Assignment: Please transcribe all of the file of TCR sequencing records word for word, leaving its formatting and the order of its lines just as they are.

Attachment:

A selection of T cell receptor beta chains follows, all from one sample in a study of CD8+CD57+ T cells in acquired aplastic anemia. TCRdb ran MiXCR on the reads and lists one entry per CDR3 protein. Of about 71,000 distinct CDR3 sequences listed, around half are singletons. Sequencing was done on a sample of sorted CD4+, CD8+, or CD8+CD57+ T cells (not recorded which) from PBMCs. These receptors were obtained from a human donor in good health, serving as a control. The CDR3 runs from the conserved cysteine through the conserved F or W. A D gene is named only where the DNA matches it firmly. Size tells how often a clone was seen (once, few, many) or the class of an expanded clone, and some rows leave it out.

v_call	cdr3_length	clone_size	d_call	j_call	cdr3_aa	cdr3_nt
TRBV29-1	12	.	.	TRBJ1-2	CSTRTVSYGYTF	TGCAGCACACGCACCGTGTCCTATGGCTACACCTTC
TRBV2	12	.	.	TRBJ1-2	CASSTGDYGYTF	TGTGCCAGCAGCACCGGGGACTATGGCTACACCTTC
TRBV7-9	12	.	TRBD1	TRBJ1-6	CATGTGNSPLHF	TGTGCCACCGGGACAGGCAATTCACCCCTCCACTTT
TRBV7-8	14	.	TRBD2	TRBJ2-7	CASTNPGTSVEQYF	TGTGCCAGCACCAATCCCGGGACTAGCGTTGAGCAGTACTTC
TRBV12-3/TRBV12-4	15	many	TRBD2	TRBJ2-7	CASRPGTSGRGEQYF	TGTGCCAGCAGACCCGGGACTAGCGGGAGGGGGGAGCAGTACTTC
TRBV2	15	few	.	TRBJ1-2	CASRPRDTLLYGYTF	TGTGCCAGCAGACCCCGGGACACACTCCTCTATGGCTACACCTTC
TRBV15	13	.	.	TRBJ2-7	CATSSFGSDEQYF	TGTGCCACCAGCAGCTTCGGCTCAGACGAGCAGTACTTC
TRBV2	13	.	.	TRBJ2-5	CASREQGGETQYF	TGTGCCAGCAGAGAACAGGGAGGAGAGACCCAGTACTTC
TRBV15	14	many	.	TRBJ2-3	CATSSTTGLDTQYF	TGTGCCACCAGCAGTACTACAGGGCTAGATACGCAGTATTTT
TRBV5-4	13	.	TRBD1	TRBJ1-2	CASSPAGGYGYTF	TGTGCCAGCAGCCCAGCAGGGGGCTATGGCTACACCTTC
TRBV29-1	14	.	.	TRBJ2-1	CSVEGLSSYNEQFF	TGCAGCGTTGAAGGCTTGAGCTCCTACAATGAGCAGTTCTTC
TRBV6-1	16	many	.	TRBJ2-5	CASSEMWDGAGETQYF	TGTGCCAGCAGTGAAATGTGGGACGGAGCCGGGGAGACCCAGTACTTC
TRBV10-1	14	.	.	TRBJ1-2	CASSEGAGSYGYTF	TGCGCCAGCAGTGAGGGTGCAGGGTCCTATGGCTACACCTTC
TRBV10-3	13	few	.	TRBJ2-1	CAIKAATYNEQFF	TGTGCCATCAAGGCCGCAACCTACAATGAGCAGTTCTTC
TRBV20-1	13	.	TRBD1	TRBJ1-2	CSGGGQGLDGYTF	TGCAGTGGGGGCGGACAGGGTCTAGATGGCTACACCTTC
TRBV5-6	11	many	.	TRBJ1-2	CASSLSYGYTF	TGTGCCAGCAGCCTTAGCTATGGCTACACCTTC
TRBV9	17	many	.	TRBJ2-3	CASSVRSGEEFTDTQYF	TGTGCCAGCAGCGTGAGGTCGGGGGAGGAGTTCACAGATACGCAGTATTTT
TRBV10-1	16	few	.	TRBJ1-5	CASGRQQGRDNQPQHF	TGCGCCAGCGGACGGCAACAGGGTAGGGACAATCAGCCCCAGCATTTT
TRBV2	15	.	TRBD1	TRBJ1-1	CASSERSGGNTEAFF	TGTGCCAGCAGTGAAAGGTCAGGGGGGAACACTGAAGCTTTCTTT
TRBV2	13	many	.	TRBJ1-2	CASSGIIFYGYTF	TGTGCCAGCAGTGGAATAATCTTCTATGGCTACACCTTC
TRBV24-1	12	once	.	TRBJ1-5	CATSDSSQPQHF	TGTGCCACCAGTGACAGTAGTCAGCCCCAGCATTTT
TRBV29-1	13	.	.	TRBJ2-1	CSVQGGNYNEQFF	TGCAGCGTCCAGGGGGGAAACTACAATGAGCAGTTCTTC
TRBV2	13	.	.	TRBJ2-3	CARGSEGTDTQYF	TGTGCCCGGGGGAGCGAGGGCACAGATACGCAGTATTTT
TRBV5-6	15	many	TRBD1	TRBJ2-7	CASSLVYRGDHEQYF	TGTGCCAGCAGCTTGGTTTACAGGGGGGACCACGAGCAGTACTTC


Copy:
A selection of T cell receptor beta chains follows, all from one sample in a study of CD8+CD57+ T cells in acquired aplastic anemia. TCRdb ran MiXCR on the reads and lists one entry per CDR3 protein. Of about 71,000 distinct CDR3 sequences listed, around half are singletons. Sequencing was done on a sample of sorted CD4+, CD8+, or CD8+CD57+ T cells (not recorded which) from PBMCs. These receptors were obtained from a human donor in good health, serving as a control. The CDR3 runs from the conserved cysteine through the conserved F or W. A D gene is named only where the DNA matches it firmly. Size tells how often a clone was seen (once, few, many) or the class of an expanded clone, and some rows leave it out.

v_call	cdr3_length	clone_size	d_call	j_call	cdr3_aa	cdr3_nt
TRBV29-1	12	.	.	TRBJ1-2	CSTRTVSYGYTF	TGCAGCACACGCACCGTGTCCTATGGCTACACCTTC
TRBV2	12	.	.	TRBJ1-2	CASSTGDYGYTF	TGTGCCAGCAGCACCGGGGACTATGGCTACACCTTC
TRBV7-9	12	.	TRBD1	TRBJ1-6	CATGTGNSPLHF	TGTGCCACCGGGACAGGCAATTCACCCCTCCACTTT
TRBV7-8	14	.	TRBD2	TRBJ2-7	CASTNPGTSVEQYF	TGTGCCAGCACCAATCCCGGGACTAGCGTTGAGCAGTACTTC
TRBV12-3/TRBV12-4	15	many	TRBD2	TRBJ2-7	CASRPGTSGRGEQYF	TGTGCCAGCAGACCCGGGACTAGCGGGAGGGGGGAGCAGTACTTC
TRBV2	15	few	.	TRBJ1-2	CASRPRDTLLYGYTF	TGTGCCAGCAGACCCCGGGACACACTCCTCTATGGCTACACCTTC
TRBV15	13	.	.	TRBJ2-7	CATSSFGSDEQYF	TGTGCCACCAGCAGCTTCGGCTCAGACGAGCAGTACTTC
TRBV2	13	.	.	TRBJ2-5	CASREQGGETQYF	TGTGCCAGCAGAGAACAGGGAGGAGAGACCCAGTACTTC
TRBV15	14	many	.	TRBJ2-3	CATSSTTGLDTQYF	TGTGCCACCAGCAGTACTACAGGGCTAGATACGCAGTATTTT
TRBV5-4	13	.	TRBD1	TRBJ1-2	CASSPAGGYGYTF	TGTGCCAGCAGCCCAGCAGGGGGCTATGGCTACACCTTC
TRBV29-1	14	.	.	TRBJ2-1	CSVEGLSSYNEQFF	TGCAGCGTTGAAGGCTTGAGCTCCTACAATGAGCAGTTCTTC
TRBV6-1	16	many	.	TRBJ2-5	CASSEMWDGAGETQYF	TGTGCCAGCAGTGAAATGTGGGACGGAGCCGGGGAGACCCAGTACTTC
TRBV10-1	14	.	.	TRBJ1-2	CASSEGAGSYGYTF	TGCGCCAGCAGTGAGGGTGCAGGGTCCTATGGCTACACCTTC
TRBV10-3	13	few	.	TRBJ2-1	CAIKAATYNEQFF	TGTGCCATCAAGGCCGCAACCTACAATGAGCAGTTCTTC
TRBV20-1	13	.	TRBD1	TRBJ1-2	CSGGGQGLDGYTF	TGCAGTGGGGGCGGACAGGGTCTAGATGGCTACACCTTC
TRBV5-6	11	many	.	TRBJ1-2	CASSLSYGYTF	TGTGCCAGCAGCCTTAGCTATGGCTACACCTTC
TRBV9	17	many	.	TRBJ2-3	CASSVRSGEEFTDTQYF	TGTGCCAGCAGCGTGAGGTCGGGGGAGGAGTTCACAGATACGCAGTATTTT
TRBV10-1	16	few	.	TRBJ1-5	CASGRQQGRDNQPQHF	TGCGCCAGCGGACGGCAACAGGGTAGGGACAATCAGCCCCAGCATTTT
TRBV2	15	.	TRBD1	TRBJ1-1	CASSERSGGNTEAFF	TGTGCCAGCAGTGAAAGGTCAGGGGGGAACACTGAAGCTTTCTTT
TRBV2	13	many	.	TRBJ1-2	CASSGIIFYGYTF	TGTGCCAGCAGTGGAATAATCTTCTATGGCTACACCTTC
TRBV24-1	12	once	.	TRBJ1-5	CATSDSSQPQHF	TGTGCCACCAGTGACAGTAGTCAGCCCCAGCATTTT
TRBV29-1	13	.	.	TRBJ2-1	CSVQGGNYNEQFF	TGCAGCGTCCAGGGGGGAAACTACAATGAGCAGTTCTTC
TRBV2	13	.	.	TRBJ2-3	CARGSEGTDTQYF	TGTGCCCGGGGGAGCGAGGGCACAGATACGCAGTATTTT
TRBV5-6	15	many	TRBD1	TRBJ2-7	CASSLVYRGDHEQYF	TGTGCCAGCAGCTTGGTTTACAGGGGGGACCACGAGCAGTACTTC